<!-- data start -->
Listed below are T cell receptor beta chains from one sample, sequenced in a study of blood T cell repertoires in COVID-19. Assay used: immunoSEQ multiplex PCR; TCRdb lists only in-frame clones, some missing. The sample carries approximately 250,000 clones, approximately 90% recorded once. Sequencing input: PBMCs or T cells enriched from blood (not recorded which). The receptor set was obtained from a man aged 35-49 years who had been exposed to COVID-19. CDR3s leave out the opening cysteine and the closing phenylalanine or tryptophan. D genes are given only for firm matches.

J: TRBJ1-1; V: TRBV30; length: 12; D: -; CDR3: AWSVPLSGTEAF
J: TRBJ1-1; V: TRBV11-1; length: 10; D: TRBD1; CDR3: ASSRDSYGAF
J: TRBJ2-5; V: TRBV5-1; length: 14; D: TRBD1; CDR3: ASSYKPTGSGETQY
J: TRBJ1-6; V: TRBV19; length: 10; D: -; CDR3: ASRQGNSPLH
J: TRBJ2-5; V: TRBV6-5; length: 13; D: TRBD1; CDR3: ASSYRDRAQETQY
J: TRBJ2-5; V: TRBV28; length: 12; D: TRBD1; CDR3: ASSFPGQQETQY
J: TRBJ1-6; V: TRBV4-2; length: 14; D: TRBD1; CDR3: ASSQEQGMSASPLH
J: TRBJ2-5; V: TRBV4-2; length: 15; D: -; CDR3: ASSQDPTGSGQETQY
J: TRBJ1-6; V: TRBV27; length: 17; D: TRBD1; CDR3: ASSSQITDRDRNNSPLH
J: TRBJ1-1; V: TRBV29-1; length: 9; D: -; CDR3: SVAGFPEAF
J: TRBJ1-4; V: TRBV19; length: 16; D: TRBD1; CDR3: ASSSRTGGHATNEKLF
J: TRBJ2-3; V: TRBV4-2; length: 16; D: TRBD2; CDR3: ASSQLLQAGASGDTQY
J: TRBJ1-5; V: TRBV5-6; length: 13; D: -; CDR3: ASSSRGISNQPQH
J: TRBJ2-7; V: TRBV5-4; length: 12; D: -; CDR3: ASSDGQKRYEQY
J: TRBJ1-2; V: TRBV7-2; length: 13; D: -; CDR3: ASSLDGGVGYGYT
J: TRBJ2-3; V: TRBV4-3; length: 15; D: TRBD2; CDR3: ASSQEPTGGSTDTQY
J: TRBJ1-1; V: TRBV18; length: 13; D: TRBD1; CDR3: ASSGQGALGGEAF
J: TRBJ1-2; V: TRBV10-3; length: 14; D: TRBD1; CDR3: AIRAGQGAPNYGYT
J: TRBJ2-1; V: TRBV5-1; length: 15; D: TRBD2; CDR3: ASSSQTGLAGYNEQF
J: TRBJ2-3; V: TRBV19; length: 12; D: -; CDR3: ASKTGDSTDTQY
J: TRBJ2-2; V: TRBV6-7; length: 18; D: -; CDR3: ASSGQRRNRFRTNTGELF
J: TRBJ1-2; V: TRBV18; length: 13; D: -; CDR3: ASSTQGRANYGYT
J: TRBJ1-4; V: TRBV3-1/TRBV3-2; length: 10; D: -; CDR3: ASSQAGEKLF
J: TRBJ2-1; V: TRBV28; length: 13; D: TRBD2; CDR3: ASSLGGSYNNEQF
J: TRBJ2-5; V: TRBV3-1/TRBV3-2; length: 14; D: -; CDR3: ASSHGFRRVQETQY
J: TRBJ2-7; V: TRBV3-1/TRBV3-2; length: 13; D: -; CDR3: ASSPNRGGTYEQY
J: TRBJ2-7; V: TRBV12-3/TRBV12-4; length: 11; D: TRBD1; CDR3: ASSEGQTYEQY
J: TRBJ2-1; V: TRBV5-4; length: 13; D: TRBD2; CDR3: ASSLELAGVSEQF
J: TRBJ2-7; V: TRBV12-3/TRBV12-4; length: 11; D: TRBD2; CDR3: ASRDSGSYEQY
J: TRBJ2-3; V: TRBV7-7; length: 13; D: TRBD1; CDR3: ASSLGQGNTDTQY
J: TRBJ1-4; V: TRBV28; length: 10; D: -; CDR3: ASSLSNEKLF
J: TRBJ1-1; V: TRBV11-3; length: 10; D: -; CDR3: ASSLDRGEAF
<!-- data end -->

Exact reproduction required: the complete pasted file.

Listed below are T cell receptor beta chains from one sample, sequenced in a study of blood T cell repertoires in COVID-19. Assay used: immunoSEQ multiplex PCR; TCRdb lists only in-frame clones, some missing. The sample carries approximately 250,000 clones, approximately 90% recorded once. Sequencing input: PBMCs or T cells enriched from blood (not recorded which). The receptor set was obtained from a man aged 35-49 years who had been exposed to COVID-19. CDR3s leave out the opening cysteine and the closing phenylalanine or tryptophan. D genes are given only for firm matches.

J: TRBJ1-1; V: TRBV30; length: 12; D: -; CDR3: AWSVPLSGTEAF
J: TRBJ1-1; V: TRBV11-1; length: 10; D: TRBD1; CDR3: ASSRDSYGAF
J: TRBJ2-5; V: TRBV5-1; length: 14; D: TRBD1; CDR3: ASSYKPTGSGETQY
J: TRBJ1-6; V: TRBV19; length: 10; D: -; CDR3: ASRQGNSPLH
J: TRBJ2-5; V: TRBV6-5; length: 13; D: TRBD1; CDR3: ASSYRDRAQETQY
J: TRBJ2-5; V: TRBV28; length: 12; D: TRBD1; CDR3: ASSFPGQQETQY
J: TRBJ1-6; V: TRBV4-2; length: 14; D: TRBD1; CDR3: ASSQEQGMSASPLH
J: TRBJ2-5; V: TRBV4-2; length: 15; D: -; CDR3: ASSQDPTGSGQETQY
J: TRBJ1-6; V: TRBV27; length: 17; D: TRBD1; CDR3: ASSSQITDRDRNNSPLH
J: TRBJ1-1; V: TRBV29-1; length: 9; D: -; CDR3: SVAGFPEAF
J: TRBJ1-4; V: TRBV19; length: 16; D: TRBD1; CDR3: ASSSRTGGHATNEKLF
J: TRBJ2-3; V: TRBV4-2; length: 16; D: TRBD2; CDR3: ASSQLLQAGASGDTQY
J: TRBJ1-5; V: TRBV5-6; length: 13; D: -; CDR3: ASSSRGISNQPQH
J: TRBJ2-7; V: TRBV5-4; length: 12; D: -; CDR3: ASSDGQKRYEQY
J: TRBJ1-2; V: TRBV7-2; length: 13; D: -; CDR3: ASSLDGGVGYGYT
J: TRBJ2-3; V: TRBV4-3; length: 15; D: TRBD2; CDR3: ASSQEPTGGSTDTQY
J: TRBJ1-1; V: TRBV18; length: 13; D: TRBD1; CDR3: ASSGQGALGGEAF
J: TRBJ1-2; V: TRBV10-3; length: 14; D: TRBD1; CDR3: AIRAGQGAPNYGYT
J: TRBJ2-1; V: TRBV5-1; length: 15; D: TRBD2; CDR3: ASSSQTGLAGYNEQF
J: TRBJ2-3; V: TRBV19; length: 12; D: -; CDR3: ASKTGDSTDTQY
J: TRBJ2-2; V: TRBV6-7; length: 18; D: -; CDR3: ASSGQRRNRFRTNTGELF
J: TRBJ1-2; V: TRBV18; length: 13; D: -; CDR3: ASSTQGRANYGYT
J: TRBJ1-4; V: TRBV3-1/TRBV3-2; length: 10; D: -; CDR3: ASSQAGEKLF
J: TRBJ2-1; V: TRBV28; length: 13; D: TRBD2; CDR3: ASSLGGSYNNEQF
J: TRBJ2-5; V: TRBV3-1/TRBV3-2; length: 14; D: -; CDR3: ASSHGFRRVQETQY
J: TRBJ2-7; V: TRBV3-1/TRBV3-2; length: 13; D: -; CDR3: ASSPNRGGTYEQY
J: TRBJ2-7; V: TRBV12-3/TRBV12-4; length: 11; D: TRBD1; CDR3: ASSEGQTYEQY
J: TRBJ2-1; V: TRBV5-4; length: 13; D: TRBD2; CDR3: ASSLELAGVSEQF
J: TRBJ2-7; V: TRBV12-3/TRBV12-4; length: 11; D: TRBD2; CDR3: ASRDSGSYEQY
J: TRBJ2-3; V: TRBV7-7; length: 13; D: TRBD1; CDR3: ASSLGQGNTDTQY
J: TRBJ1-4; V: TRBV28; length: 10; D: -; CDR3: ASSLSNEKLF
J: TRBJ1-1; V: TRBV11-3; length: 10; D: -; CDR3: ASSLDRGEAF